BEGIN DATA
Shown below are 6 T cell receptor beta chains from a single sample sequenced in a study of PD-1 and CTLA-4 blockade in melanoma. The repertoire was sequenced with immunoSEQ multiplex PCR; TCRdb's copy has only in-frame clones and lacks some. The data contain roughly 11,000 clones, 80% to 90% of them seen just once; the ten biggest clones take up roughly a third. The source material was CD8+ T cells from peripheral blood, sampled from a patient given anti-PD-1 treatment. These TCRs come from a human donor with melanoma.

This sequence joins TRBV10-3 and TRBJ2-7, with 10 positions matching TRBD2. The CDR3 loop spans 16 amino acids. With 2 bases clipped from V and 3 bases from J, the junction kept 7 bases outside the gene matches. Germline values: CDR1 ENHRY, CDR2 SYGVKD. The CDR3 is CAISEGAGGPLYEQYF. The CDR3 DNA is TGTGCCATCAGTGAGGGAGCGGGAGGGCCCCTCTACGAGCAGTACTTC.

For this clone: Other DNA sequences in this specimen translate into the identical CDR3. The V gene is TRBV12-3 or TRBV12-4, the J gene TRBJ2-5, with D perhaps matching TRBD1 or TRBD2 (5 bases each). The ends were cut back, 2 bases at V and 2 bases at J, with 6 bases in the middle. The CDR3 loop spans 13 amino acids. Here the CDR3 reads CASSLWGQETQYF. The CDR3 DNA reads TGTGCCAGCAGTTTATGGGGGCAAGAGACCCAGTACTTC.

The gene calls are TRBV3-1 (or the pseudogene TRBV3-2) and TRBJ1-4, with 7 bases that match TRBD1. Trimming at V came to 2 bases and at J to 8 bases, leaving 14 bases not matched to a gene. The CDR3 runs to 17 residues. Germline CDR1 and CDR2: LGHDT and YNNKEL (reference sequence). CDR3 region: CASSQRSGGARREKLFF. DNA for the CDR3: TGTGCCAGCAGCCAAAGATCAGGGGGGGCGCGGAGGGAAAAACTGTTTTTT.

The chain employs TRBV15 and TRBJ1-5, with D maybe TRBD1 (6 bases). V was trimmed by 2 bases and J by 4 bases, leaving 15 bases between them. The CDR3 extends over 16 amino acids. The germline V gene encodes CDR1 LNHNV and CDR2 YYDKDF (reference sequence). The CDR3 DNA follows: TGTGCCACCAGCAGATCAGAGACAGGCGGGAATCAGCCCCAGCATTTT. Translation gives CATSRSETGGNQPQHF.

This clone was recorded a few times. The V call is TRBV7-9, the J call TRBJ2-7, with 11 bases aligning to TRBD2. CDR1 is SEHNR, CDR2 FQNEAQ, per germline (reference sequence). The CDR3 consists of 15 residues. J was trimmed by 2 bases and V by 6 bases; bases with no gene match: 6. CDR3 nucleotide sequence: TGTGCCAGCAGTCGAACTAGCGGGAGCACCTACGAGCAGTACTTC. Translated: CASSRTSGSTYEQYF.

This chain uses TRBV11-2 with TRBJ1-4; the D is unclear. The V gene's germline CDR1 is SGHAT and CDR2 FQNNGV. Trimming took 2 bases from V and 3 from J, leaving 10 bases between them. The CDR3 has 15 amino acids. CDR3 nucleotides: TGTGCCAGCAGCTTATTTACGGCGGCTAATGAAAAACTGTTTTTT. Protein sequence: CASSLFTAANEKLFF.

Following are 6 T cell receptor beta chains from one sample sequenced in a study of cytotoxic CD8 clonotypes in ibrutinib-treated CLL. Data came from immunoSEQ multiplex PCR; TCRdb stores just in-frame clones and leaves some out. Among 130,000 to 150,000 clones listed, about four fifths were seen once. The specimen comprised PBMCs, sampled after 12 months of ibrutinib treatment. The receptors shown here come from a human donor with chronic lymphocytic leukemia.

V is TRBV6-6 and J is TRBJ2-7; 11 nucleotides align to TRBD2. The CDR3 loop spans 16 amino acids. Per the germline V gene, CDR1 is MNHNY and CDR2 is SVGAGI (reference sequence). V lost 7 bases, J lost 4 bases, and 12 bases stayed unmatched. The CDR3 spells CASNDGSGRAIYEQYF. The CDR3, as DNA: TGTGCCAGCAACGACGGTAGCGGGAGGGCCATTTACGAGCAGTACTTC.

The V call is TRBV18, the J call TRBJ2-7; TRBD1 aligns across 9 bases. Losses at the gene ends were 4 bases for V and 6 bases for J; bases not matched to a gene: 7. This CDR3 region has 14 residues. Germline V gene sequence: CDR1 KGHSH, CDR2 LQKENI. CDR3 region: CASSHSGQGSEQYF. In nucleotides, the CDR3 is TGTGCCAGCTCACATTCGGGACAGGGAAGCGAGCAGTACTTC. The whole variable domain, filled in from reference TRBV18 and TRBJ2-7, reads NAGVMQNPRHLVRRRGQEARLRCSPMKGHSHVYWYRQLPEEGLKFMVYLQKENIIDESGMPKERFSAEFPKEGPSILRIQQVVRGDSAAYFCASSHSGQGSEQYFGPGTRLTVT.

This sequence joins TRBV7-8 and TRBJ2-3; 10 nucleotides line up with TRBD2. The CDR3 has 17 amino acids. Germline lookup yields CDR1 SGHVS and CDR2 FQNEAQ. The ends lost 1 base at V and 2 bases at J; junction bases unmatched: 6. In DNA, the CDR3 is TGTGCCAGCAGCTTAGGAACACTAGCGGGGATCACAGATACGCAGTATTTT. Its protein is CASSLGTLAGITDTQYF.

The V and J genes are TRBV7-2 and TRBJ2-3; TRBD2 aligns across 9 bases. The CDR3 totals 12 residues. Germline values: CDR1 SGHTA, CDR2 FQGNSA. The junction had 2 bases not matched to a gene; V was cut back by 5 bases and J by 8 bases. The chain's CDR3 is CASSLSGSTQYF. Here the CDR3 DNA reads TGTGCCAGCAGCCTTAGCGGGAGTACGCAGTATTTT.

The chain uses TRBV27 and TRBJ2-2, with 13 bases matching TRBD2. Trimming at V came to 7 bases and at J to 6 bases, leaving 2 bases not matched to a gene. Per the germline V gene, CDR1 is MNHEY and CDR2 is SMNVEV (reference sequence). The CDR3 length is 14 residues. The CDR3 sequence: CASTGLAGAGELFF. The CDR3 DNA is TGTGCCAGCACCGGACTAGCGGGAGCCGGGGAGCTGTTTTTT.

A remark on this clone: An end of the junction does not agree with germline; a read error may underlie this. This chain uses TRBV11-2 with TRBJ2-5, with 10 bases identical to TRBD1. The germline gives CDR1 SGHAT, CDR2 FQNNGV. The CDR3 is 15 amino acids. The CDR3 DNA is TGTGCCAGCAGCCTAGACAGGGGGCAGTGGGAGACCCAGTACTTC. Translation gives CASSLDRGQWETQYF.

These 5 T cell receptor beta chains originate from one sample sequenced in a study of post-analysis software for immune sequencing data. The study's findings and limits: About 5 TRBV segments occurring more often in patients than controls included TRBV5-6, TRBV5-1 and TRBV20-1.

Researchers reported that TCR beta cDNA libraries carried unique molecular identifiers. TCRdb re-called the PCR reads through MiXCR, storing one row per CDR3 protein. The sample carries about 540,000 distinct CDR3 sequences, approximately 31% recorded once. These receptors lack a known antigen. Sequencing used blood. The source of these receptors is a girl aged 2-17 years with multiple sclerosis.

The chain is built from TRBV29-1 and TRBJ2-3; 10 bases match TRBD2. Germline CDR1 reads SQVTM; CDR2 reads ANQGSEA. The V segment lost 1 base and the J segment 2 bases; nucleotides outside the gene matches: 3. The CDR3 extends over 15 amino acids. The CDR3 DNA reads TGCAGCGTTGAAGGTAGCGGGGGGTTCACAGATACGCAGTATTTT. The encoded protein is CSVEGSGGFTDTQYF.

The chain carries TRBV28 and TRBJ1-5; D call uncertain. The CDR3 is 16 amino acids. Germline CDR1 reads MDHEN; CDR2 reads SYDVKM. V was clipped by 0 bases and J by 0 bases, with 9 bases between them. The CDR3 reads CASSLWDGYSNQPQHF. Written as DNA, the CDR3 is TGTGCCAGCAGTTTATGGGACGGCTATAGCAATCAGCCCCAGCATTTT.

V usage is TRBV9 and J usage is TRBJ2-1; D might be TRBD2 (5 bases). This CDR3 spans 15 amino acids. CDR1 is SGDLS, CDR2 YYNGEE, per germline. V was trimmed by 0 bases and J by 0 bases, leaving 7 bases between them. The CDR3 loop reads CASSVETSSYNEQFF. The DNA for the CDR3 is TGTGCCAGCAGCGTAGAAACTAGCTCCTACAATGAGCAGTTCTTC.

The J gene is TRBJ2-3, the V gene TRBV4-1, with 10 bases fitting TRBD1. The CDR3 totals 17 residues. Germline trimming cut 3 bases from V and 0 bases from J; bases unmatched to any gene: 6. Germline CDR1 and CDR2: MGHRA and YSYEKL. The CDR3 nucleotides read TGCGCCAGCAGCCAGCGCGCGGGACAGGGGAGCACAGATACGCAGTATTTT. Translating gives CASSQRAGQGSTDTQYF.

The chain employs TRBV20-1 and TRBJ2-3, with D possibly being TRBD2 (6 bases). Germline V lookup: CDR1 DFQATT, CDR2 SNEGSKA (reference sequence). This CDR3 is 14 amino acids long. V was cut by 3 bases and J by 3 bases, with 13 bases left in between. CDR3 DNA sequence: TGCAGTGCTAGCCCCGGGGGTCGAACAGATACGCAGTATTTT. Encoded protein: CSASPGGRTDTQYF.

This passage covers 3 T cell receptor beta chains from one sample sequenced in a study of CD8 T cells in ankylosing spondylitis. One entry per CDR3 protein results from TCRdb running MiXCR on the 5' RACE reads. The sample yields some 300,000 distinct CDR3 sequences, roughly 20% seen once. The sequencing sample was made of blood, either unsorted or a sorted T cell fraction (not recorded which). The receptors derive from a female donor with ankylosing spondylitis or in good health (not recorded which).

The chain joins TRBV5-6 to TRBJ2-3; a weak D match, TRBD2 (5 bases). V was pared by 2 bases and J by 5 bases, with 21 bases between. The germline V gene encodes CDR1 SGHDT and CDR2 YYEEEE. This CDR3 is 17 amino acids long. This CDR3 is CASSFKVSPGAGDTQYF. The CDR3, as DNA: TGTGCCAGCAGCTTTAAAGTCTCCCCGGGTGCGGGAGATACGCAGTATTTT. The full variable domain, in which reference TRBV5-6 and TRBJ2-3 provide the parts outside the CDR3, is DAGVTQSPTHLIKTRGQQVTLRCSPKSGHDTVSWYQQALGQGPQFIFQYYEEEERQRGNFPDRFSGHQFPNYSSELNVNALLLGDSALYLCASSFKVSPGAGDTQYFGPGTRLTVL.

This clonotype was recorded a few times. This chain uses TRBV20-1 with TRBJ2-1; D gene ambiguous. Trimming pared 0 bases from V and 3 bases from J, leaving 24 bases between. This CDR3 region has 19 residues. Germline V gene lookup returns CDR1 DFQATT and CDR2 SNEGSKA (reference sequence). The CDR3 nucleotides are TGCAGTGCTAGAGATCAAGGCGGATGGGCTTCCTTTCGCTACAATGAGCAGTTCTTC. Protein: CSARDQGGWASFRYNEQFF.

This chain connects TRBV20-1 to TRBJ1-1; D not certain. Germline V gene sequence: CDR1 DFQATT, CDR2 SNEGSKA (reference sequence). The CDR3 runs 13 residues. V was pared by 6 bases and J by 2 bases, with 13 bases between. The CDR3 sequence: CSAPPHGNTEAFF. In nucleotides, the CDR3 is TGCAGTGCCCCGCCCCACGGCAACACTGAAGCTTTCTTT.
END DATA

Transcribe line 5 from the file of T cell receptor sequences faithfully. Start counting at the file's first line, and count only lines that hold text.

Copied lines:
The chain employs TRBV15 and TRBJ1-5, with D maybe TRBD1 (6 bases). V was trimmed by 2 bases and J by 4 bases, leaving 15 bases between them. The CDR3 extends over 16 amino acids. The germline V gene encodes CDR1 LNHNV and CDR2 YYDKDF (reference sequence). The CDR3 DNA follows: TGTGCCACCAGCAGATCAGAGACAGGCGGGAATCAGCCCCAGCATTTT. Translation gives CATSRSETGGNQPQHF.